FIGS. 4 and 5 also show a plurality of trays 20 received within the container 10. Looking especially at FIG. 4 of the drawings, there is a vent hole 65 in the back 56 of the container 20. This vent hole 65 cooperates with an exhaust means generally indicated at 66, the exhaust means 66 here shown as including an exhaust port 68 having a fan 69 driven by a motor 70. The motor 70 is mounted on a baffle 71 which extends into the container 20 so air must be directed generally from the center of the container to reach the exhaust means 66.
Looking now at the arrangement shown in FIG. 4, it will be understood that air from the air supply 72 will enter the vent hole 65. The baffle 71 will tend to prevent most of the air from passing upwardly on the righthand side of the tray 20, so air will tend to go between the two stacks of trays 20, and around the trays to the space between the trays 20 and the door 16. This will be sufficient air flow that there will be negligible heating of any items that are intended to remain cold. This is especially true when the insulating quality of the trays 20 is considered.
While the container 10 is well ventilated, it will be understood that a food item in a dish such as a Starnes dish 51 within a well such as the well 25 or 32 will be heated as long as the supporting rails 19 and 59 are connected to a source of electric power.
From the foregoing description of the invention, use of the food service system of the present invention should now be understandable. The food service will be planned, and the various food items will be prepared on a mass production basis. Individual portions will be placed on individual serving dishes, and these individual serving dishes can be appropriately placed into predetermined wells in the trays 20. Some items, such as the entree, may be frozen and placed into a Starnes dish to be received within the well 25.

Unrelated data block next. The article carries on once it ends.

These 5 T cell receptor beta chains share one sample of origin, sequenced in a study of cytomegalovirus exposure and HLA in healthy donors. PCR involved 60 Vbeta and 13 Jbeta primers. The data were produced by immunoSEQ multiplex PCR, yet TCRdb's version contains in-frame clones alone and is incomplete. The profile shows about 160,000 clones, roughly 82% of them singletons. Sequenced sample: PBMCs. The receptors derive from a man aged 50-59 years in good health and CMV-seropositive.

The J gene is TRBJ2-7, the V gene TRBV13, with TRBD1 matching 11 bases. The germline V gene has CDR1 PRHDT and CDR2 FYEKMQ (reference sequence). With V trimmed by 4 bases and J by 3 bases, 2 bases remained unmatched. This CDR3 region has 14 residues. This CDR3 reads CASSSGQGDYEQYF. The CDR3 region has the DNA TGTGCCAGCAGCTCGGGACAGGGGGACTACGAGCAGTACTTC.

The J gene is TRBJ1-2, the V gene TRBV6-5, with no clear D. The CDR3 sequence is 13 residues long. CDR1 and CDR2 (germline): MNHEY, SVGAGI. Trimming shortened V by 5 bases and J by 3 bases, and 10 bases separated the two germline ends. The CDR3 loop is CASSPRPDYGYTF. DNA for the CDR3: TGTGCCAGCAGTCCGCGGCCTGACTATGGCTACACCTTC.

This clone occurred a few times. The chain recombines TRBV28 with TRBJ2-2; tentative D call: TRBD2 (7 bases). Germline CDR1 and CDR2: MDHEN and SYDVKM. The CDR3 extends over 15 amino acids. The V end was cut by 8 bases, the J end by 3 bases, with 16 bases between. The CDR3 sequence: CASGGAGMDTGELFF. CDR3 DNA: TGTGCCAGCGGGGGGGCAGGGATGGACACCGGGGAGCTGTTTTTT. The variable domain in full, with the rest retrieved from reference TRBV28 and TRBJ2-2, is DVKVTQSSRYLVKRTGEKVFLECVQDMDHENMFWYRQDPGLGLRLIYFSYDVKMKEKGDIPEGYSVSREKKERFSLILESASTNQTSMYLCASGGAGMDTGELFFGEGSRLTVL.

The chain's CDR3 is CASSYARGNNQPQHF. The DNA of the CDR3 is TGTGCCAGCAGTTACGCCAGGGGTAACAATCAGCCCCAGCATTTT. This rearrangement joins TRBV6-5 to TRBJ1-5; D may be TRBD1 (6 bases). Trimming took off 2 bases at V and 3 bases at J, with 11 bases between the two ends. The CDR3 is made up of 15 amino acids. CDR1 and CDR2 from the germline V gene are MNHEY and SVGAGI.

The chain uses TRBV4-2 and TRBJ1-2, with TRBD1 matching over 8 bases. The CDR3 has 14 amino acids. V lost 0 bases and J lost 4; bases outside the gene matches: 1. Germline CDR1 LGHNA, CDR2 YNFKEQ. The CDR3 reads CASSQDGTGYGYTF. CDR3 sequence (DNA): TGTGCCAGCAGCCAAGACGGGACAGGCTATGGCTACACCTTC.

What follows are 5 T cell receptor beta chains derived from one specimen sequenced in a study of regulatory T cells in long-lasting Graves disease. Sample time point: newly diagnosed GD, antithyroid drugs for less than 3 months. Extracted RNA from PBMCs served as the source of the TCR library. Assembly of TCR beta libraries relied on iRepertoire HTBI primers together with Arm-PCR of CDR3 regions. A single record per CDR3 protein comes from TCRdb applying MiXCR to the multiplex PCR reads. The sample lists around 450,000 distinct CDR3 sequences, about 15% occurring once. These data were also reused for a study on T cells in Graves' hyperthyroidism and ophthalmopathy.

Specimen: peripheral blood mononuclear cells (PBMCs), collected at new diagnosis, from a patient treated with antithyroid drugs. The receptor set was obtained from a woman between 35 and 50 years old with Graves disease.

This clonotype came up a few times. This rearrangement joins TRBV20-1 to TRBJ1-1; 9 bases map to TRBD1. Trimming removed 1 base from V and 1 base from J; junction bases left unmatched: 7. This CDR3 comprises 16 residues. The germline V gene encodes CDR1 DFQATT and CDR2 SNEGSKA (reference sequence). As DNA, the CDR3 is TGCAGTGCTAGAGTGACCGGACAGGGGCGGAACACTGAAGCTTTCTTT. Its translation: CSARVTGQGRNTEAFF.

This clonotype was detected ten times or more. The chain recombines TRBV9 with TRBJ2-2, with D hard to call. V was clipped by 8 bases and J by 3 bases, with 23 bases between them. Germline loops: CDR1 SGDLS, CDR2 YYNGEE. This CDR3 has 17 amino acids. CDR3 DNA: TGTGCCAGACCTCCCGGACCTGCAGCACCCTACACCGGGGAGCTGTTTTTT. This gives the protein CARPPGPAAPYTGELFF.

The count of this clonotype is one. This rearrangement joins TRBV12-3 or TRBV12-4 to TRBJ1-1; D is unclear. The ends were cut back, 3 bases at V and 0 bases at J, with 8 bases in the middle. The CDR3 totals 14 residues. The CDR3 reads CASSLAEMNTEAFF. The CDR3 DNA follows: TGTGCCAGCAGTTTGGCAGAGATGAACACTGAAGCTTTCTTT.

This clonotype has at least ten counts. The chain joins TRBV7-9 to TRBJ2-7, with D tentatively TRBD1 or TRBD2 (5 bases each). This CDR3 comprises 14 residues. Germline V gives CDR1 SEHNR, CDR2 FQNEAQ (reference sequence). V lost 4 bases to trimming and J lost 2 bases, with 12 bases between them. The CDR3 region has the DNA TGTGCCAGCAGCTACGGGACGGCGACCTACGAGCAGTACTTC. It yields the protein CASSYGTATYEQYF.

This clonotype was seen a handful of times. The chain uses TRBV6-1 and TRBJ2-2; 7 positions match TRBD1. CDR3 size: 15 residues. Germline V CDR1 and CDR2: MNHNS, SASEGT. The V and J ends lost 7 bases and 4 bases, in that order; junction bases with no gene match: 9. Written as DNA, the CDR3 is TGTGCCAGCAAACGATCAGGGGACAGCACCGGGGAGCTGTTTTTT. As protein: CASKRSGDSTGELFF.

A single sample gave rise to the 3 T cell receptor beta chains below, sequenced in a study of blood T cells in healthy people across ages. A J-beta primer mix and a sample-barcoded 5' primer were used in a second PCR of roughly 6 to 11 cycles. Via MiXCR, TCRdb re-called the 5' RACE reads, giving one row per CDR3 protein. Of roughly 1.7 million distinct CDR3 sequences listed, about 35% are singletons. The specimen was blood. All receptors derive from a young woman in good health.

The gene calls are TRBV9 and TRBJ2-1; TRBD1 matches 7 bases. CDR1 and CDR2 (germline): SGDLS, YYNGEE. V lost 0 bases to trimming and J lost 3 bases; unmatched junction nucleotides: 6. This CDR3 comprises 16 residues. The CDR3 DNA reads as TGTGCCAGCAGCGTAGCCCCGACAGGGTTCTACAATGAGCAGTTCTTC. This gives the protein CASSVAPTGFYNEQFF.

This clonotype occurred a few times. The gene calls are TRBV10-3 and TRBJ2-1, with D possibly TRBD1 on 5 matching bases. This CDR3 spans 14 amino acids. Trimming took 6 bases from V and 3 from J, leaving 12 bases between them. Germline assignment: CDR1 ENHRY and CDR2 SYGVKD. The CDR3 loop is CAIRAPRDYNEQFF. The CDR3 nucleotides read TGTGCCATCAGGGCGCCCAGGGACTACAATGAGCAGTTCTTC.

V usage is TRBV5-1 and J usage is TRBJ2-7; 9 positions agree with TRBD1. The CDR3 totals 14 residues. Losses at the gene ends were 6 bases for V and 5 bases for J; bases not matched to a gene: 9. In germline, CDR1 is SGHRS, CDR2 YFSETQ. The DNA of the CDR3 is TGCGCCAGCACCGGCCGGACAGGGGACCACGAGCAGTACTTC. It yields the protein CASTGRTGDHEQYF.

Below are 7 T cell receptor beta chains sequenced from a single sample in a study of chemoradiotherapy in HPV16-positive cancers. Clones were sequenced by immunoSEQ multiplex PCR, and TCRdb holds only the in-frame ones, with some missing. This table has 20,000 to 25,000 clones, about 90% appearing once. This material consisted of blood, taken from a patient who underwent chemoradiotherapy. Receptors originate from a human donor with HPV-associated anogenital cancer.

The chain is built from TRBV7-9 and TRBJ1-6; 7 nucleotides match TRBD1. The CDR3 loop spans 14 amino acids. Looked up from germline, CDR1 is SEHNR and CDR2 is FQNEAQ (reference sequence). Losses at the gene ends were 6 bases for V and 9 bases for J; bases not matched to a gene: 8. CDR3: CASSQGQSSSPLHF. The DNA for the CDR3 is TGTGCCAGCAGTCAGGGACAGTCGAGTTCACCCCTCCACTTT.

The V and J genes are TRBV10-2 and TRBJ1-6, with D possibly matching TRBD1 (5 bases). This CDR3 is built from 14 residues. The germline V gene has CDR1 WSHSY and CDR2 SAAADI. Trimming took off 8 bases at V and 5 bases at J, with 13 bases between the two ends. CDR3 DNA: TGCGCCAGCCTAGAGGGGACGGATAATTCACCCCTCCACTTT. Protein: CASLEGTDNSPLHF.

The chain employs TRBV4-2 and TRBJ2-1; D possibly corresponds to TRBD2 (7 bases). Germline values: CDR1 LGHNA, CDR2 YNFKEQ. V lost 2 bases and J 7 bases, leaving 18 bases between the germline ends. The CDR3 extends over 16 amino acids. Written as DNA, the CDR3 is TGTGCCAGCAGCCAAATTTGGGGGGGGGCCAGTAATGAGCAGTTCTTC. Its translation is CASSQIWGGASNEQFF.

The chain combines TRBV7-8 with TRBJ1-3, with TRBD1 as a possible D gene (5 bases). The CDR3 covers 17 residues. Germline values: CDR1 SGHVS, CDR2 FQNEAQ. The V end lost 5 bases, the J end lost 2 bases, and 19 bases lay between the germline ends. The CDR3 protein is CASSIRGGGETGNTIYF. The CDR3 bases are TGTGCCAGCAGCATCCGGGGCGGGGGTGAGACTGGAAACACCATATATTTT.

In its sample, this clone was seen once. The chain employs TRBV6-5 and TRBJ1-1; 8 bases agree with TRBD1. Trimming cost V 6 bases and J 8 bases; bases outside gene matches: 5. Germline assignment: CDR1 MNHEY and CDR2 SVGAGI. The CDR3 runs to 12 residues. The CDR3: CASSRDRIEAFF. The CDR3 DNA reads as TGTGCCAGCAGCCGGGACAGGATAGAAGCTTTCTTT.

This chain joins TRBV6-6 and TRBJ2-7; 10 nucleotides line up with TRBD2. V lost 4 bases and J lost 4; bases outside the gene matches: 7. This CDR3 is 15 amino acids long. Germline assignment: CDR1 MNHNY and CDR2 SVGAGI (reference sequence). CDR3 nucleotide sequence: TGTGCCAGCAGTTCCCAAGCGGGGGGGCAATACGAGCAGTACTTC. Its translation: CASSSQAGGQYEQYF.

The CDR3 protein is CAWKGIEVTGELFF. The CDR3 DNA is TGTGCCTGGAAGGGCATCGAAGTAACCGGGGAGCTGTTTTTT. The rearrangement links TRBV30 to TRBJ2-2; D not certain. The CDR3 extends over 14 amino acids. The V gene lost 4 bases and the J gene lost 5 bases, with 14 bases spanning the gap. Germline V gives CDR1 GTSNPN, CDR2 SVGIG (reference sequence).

By utilizing the mass production techniques to assemble a plurality of trays 20, the various serving units can be assembled expeditiously at minimal cost. A plurality of trays 20 can then be received within a container 10 as illustrated in FIG. 4 of the drawings. It will be clear that the entire container 10, with its plurality of trays 20, can be refrigerated to assure freshness of the food within the container. For food service on an airplane, a plurality of containers 10 will be placed on board a particular aircraft, and each container 10 will be plugged into an appropriate electrical power supply, and preferably an air supply will be provided adjacent to the vent hole 65 of each of the containers 10. Power will be supplied to the supporting rails 19 and 59 so that a dish designed for heating food placed into the wells having electrical contacts will be heated while the remaining dishes are well ventilated to prevent heating. The control panel 18 may include a timer as a means for determining when the food should be ready for service; and, appropriate power control switches and indicator lights may also be included on the control panel 18 if desired. With this arrangement, it will be seen that the flight attendants on an individual aircraft will simply be sure power is supplied to the container 18 at the appropriate time; and, when food is to be served, power can be cut off and the various trays 20 removed from the container 10 and served directly to the consumers. There will therefore be no no separate handling of various dishes to assemble a serving unit. Additionally, the aircraft will not be required to have separate ovens and the like which are currently utilized for heating the hot food items. As a result, both space in the aircraft and time of the flight attendants are conserved.
While the container 10 is here shown as including a portable box with a carrying handle, it will be obvious to those skilled in the art that the same container can be provided with wheels and a countertop surface so the container 10 could be rolled down the aisle of an aircraft, or through the halls of an institution, to effect service of the individual trays. It will therefore be understood by those skilled in the art that the particular embodiment of the invention here presented is by way of illustration only, and is meant to be in no way restrictive; therefore, numerous changes and modifications may be made, and the full use of equivalents resorted to, without departing from the spirit or scope of the invention as defined in the appended claims.
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|U.S. Classification||219/386, 219/387, 165/918, 219/432, 219/521|
|Cooperative Classification||Y10S165/918, A47J39/006|
|Oct 23, 1989||FPAY||Fee payment|
Year of fee payment: 4
|Jul 23, 1993||FPAY||Fee payment|
Year of fee payment: 8
|Feb 13, 1998||REMI||Maintenance fee reminder mailed|
|Apr 19, 1998||LAPS||Lapse for failure to pay maintenance fees|
|Jun 30, 1998||FP||Expired due to failure to pay maintenance fee|
Effective date: 19980422